Correctional residential facilities (code 105)Correctional residential facilities are community-based facilities operated for correctional purposes. The facility residents may be allowed extensive contact with the community, such as for employment or attending school, but are obligated to occupy the premises at night. Examples of correctional residential facilities are halfway houses, restitution centers, and prerelease, work release, and study centers.
Military disciplinary barracks and jails (code 106)-Military disciplinary barracks and jails are correctional facilities managed by the military to hold those awaiting trial or convicted of crimes.


Juvenile Facilities (codes 201-203)
Juvenile facilities include the following:
Group homes for juveniles (non-correctional) (code 201)-Group homes for juveniles include community-based group living arrangements for youth in residential settings that are able to accommodate three or more clients of a service provider. The group home provides room and board and services, including behavioral, psychological, or social programs. Generally, clients are not related to the caregiver or to each other. Examples of non-correctional group homes for juveniles are maternity homes for unwed mothers, orphanages, and homes for abused and neglected children in need of services. Group homes for juveniles do not include residential treatment centers for juveniles or group homes operated by or for correctional authorities.

Residential treatment centers for juveniles (non-correctional) (code 202)-Residential treatment centers for juveniles include facilities that provide services primarily to youth on-site in a highly structured live-in environment for the treatment of drug/alcohol abuse, mental illness, and emotional/behavioral disorders. These facilities are staffed 24 hours a day. The focus of a residential treatment center is on the treatment program. Residential treatment centers for juveniles do not include facilities operated by or for correctional authorities.

Correctional facilities intended for juveniles (code 203) - Correctional facilities intended for juveniles include specialized facilities that provide strict confinement for their residents and detain juveniles awaiting adjudication, commitment or placement, and/or those being held for diagnosis or classification. Also included are correctional facilities where residents are permitted contact with the community for purposes such as attending school or holding a job. Examples of correctional facilities intended for juveniles are residential training schools and farms, reception and diagnostic centers, group homes operated by or for correctional authorities, detention centers, and boot camps for juvenile delinquents.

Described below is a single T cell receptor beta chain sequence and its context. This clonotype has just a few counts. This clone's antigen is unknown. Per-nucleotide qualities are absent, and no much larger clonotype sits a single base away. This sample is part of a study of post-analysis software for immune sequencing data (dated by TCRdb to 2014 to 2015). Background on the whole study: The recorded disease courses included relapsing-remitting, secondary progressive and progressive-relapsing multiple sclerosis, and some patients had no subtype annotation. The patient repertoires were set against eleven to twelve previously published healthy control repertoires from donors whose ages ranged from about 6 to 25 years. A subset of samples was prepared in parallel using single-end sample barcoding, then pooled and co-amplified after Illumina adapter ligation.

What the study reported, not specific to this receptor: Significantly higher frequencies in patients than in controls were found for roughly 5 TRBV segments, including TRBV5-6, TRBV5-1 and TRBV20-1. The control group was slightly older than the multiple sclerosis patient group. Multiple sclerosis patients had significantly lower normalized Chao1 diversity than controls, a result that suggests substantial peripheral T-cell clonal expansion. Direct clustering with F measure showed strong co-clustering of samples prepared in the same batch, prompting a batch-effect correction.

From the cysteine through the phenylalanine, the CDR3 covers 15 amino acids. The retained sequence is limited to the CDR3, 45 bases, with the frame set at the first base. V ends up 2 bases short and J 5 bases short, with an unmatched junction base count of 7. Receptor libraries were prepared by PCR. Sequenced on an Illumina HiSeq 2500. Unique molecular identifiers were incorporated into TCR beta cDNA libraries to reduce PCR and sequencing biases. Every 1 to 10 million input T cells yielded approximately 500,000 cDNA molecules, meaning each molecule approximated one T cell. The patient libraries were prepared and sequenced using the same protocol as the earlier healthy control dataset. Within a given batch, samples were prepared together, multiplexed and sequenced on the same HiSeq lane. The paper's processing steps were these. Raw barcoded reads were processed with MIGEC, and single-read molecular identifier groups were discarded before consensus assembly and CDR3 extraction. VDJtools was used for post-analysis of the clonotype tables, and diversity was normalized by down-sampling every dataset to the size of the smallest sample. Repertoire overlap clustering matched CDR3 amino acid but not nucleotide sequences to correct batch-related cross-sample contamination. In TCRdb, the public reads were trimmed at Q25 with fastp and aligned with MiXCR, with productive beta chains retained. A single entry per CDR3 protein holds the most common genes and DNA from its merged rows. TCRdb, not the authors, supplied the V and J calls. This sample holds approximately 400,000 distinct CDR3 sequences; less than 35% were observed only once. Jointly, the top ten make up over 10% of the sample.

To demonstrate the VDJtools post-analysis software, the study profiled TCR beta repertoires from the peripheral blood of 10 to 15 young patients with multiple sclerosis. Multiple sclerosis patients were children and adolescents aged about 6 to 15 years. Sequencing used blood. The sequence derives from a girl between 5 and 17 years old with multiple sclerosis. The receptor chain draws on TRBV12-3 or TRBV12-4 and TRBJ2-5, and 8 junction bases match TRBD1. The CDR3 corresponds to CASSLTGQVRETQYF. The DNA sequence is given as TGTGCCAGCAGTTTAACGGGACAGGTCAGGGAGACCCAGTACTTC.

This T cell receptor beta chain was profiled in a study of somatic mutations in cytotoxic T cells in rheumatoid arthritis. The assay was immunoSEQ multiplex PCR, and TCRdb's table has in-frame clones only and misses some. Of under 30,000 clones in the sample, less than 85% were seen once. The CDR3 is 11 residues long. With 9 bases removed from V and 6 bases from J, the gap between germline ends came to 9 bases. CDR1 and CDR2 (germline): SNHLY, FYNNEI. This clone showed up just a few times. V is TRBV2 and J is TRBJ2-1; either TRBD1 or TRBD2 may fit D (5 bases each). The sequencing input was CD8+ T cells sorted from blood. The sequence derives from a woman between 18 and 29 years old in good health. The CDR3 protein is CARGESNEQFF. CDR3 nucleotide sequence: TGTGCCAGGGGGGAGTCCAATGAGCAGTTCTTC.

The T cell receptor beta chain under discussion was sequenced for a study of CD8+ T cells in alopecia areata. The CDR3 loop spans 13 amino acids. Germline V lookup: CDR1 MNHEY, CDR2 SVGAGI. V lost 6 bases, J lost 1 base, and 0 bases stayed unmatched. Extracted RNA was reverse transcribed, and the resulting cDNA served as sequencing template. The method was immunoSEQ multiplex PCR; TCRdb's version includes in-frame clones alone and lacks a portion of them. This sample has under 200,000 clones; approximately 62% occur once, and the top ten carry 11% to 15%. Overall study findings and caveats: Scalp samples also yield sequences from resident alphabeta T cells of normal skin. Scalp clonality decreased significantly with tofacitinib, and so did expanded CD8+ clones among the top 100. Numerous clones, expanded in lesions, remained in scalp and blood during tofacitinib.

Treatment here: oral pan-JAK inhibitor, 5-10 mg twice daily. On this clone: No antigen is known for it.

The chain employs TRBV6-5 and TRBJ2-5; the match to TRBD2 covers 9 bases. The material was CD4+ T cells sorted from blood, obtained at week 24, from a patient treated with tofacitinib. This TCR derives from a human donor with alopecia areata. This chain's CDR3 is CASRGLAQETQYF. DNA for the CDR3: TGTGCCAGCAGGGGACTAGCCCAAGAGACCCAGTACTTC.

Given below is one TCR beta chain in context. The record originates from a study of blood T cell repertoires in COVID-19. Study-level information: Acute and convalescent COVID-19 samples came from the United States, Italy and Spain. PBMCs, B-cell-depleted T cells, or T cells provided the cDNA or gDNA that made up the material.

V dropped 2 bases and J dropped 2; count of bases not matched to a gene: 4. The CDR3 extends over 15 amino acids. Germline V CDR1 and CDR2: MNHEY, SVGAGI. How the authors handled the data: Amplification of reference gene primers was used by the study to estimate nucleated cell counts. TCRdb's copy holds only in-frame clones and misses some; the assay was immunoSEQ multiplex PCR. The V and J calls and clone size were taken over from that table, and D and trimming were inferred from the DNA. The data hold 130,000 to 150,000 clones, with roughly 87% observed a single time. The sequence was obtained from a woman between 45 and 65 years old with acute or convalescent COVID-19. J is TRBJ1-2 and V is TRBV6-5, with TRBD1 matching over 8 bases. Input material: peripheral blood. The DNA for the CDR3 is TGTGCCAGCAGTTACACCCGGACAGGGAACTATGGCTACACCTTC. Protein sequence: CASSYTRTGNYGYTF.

Nursing Facilities/Skilled-Nursing Facilities (code 301)
Nursing facilities/Skilled-nursing facilities include facilities licensed to provide medical care with 7-day, 24-hour coverage for people requiring long-term non-acute care. People in these facilities require nursing care, regardless of age. Either of these types of facilities may be referred to as nursing homes.


Other Institutional Facilities (codes 401-405)
Other institutional facilities include the following:
Mental (psychiatric) hospitals and psychiatric units in other hospitals (code 401)-Mental (psychiatric) hospitals and psychiatric units in other hospitals include psychiatric hospitals, units and floors for long-term non-acute care patients. The primary function of the hospital, unit, or floor is to provide diagnostic and treatment services for long-term non-acute patients who have psychiatric-related illness. All patients are enumerated in this category.

Hospitals with patients who have no usual home elsewhere (code 402)-Hospitals with patients who have no usual home elsewhere include hospitals that have any patients who have no exit or disposition plan, or who are known as boarder patients or boarder babies. All hospitals are eligible for inclusion in this category except psychiatric hospitals, units, wings, or floors operated by federal, state, or local correctional authorities. Patients in hospitals operated by these correctional authorities will be counted in the prison or jail population. Psychiatric units and hospice units in hospitals are also excluded. Only patients with no usual home elsewhere are enumerated in this category.